127 Hours (2010, Danny Boyle)



In the last week I’ve seen two movies that I’m having a lot of trouble getting out of my head. One was Melancholia, which we’ll address at length here soon; the other is this one, Danny Boyle’s hammering and insightful 127 Hours — a virtual one-man show dramatizing engineer / climber Aron Ralston’s fateful plunge into Blue John Canyon in Utah. An aggressively independent spirit, he’s told no one where he is and has had contact with no one except two young women early in his journey. So when he’s trapped, his right arm pinned under a rock, he assumes he’ll die. Always resourceful, though, he maintains a video log of all that occurs, and we bear witness to his entire ordeal in painful detail up to his final determination to survive.

Director Boyle gets a lot of accolades for being invisibly eclectic, but there’s no doubt from the earliest frames of 127 Hours that he’s behind the camera. He addresses the film in the exact same hyperactively edited, short-attention-span manner as Slumdog Millionaire — but this being the story of one man’s awkward relationship with the world around him, it’s far more appropriate here. From the earliest moments, we’re inside Ralston’s head, thanks both to the shorthand mania Boyle’s been poking at since Trainspotting and, even more crucially, to James Franco’s phenomenal performance in the lead.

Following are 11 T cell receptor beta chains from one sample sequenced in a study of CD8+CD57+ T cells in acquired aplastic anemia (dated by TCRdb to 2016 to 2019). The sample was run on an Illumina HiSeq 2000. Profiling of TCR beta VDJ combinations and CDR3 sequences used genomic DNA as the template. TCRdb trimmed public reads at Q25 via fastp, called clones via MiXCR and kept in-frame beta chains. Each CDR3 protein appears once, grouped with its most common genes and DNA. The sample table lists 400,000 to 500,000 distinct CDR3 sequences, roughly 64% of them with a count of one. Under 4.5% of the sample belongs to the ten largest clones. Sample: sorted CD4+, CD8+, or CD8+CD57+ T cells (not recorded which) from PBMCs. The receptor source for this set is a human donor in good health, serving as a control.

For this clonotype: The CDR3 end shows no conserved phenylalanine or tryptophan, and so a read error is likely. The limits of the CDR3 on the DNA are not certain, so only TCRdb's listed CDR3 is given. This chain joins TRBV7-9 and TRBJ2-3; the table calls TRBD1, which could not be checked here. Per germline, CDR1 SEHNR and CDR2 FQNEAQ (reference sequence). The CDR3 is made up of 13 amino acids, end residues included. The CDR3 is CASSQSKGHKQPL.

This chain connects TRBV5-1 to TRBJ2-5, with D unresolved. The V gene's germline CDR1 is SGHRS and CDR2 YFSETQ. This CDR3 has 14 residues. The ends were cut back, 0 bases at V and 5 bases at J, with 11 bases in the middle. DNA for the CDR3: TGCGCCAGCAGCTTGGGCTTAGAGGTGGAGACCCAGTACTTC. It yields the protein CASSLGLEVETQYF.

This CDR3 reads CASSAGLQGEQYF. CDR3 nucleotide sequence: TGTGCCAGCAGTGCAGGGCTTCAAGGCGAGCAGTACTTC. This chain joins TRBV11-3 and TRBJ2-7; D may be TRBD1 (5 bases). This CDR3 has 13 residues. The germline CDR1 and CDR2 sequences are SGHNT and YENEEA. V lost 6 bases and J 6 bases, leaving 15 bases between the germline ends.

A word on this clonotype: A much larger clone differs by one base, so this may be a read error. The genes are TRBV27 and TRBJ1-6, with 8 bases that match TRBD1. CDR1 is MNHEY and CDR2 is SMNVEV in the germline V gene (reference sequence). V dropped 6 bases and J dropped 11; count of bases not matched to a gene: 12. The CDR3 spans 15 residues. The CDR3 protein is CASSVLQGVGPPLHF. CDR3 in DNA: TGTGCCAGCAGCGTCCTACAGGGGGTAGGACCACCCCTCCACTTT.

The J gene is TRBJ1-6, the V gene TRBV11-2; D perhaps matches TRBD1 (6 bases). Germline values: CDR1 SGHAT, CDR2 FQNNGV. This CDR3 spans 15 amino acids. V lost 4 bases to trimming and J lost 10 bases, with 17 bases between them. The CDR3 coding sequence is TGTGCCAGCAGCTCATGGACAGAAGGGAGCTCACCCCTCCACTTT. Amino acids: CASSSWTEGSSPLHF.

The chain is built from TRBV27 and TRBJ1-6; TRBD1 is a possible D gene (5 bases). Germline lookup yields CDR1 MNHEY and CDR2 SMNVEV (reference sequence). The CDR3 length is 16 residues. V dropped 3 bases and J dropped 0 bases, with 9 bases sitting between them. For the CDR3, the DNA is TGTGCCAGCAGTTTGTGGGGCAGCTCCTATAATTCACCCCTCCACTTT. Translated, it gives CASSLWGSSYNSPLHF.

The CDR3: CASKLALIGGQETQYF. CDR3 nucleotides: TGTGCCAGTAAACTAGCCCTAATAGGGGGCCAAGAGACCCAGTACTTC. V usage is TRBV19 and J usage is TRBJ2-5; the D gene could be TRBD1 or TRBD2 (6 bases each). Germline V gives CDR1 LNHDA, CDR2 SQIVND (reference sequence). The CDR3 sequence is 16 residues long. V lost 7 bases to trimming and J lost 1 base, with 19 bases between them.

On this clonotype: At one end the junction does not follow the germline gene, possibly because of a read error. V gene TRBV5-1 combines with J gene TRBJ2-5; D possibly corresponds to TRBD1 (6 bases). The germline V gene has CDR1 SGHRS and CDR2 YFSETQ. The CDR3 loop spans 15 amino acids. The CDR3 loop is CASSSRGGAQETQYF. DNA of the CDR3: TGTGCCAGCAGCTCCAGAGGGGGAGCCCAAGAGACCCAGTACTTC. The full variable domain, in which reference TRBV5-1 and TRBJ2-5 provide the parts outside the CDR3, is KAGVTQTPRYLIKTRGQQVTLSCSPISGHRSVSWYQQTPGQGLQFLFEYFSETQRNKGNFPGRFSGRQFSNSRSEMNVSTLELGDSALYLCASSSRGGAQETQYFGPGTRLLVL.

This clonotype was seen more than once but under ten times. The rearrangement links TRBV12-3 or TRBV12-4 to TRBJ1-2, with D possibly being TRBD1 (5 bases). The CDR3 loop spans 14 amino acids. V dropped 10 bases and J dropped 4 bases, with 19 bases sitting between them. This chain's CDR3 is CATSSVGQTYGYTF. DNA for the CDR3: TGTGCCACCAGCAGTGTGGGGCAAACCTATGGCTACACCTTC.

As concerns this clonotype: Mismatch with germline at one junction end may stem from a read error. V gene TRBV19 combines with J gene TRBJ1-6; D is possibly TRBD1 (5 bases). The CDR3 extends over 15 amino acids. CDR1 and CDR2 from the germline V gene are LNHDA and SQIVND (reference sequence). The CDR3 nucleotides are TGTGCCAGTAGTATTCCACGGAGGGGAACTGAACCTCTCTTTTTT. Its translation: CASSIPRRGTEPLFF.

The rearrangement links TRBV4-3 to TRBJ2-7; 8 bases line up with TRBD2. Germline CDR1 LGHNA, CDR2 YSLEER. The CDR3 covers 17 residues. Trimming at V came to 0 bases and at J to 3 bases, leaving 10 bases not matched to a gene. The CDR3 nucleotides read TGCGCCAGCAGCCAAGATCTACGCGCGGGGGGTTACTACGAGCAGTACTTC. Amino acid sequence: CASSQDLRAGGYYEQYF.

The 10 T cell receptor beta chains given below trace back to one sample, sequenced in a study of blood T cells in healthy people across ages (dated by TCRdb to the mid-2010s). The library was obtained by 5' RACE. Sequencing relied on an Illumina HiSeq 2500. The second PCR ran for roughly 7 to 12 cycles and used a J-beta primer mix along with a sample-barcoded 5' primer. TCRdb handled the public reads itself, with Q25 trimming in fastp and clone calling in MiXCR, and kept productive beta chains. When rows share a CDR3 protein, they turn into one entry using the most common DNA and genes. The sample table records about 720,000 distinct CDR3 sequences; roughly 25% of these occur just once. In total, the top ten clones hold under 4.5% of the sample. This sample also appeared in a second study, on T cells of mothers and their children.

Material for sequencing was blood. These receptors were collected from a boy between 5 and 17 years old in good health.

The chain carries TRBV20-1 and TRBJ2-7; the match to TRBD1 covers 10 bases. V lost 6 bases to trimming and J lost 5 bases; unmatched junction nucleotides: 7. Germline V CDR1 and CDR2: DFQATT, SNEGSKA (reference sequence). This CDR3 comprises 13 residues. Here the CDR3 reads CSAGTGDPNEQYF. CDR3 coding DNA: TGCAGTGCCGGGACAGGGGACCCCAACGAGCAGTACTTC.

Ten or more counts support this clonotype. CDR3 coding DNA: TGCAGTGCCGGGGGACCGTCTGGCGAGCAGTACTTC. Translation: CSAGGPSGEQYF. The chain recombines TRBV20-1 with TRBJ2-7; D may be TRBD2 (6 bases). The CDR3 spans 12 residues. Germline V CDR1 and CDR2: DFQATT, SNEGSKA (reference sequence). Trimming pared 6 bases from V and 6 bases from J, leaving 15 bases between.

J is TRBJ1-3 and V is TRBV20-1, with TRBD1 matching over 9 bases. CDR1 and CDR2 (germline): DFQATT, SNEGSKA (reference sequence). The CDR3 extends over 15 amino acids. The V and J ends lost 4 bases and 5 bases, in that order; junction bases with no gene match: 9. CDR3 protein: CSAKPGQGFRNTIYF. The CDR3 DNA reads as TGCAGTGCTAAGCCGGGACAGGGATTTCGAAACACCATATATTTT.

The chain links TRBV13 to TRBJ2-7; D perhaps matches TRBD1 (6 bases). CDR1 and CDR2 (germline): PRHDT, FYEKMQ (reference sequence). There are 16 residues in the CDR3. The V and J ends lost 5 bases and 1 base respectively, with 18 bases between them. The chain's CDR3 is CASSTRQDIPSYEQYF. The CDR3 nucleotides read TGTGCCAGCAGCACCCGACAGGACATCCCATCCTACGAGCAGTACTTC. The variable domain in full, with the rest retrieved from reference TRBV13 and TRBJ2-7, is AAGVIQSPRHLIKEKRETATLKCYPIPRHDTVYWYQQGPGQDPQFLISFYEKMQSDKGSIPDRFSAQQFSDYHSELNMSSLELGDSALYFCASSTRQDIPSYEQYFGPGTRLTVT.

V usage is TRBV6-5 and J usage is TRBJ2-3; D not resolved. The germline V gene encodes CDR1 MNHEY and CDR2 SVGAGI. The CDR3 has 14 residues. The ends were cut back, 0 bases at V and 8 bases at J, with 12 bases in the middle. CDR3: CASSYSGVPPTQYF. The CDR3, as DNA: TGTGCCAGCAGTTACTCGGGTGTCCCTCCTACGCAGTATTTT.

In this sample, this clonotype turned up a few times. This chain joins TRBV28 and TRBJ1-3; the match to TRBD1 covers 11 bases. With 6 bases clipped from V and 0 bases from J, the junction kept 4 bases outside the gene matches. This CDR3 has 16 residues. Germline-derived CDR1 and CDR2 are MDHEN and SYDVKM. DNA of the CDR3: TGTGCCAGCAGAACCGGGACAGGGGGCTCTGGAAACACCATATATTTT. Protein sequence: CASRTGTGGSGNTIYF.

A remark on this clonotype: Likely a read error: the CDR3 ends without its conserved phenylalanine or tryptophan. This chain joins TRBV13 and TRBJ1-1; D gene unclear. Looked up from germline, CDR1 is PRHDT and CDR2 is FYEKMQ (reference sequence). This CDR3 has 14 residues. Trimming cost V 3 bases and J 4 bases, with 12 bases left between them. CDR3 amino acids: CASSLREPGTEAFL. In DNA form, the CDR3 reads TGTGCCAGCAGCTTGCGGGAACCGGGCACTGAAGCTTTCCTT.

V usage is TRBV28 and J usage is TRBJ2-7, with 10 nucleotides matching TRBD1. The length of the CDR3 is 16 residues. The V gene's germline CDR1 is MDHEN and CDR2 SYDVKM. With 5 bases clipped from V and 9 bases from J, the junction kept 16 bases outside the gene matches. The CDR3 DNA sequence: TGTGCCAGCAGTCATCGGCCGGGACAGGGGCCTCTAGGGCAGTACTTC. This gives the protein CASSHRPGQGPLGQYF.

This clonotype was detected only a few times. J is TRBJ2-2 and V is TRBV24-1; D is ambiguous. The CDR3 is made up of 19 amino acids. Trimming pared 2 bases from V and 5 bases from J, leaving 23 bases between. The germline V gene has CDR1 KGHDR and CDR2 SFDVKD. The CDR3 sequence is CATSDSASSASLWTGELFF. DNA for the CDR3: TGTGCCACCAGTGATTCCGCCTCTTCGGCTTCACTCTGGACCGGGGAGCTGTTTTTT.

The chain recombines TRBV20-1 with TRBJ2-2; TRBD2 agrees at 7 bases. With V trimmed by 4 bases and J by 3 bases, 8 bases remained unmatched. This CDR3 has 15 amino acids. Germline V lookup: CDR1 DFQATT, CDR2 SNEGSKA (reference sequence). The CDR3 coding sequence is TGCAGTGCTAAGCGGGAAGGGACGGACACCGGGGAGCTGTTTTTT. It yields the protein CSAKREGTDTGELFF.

I didn’t outwardly expect to recognize any of myself in Franco’s Aron; my outdoor adventures are limited to walks in public parks with duck ponds, but 127 Hours doesn’t approach him as an Adonis to be brought down. He’s a friendly, intelligent guy who’s not terribly good at connecting with other people, forsaking that in favor of a consuming obsession with the outdoors. He’s profoundly sympathetic not just because of his plight but because he’s aware of what it says to and about him, that he’s spent far too much time holding family and other loved ones at a distance. The movie’s not critical of his fierce independence, which is one attribute that undoubtedly makes him capable of living through this, but does quietly nudge him about his total willful isolation, the sense of invincibility and mortal permanence familiar to so many younger men.

Such character details are accomplished through flashbacks, but that’s no copout — the film in every sense is set, save ten minutes or so at the start and five at the end, in the depths of Blue John with Franco’s only screen partner the 800-pound rock that keeps him from moving. While the video camera diary allows Aron to maintain his sanity, he can’t be here for this long without drifting a little. The glimpses of Aron’s childhood, past relationships, and other mistakes are quick, stabbing, subtle, impressionistic — or at least as much so as mainstream American films get. Their dialogue isn’t explanatory, their importance isn’t underlined, and the logical but mindbending marches forth of soda commercials and inflatable Scooby Doos and other slightly abstract manifestations of Aron’s subsconscious call back to the withdrawal sequence in Trainspotting — with the same wry sense of humor.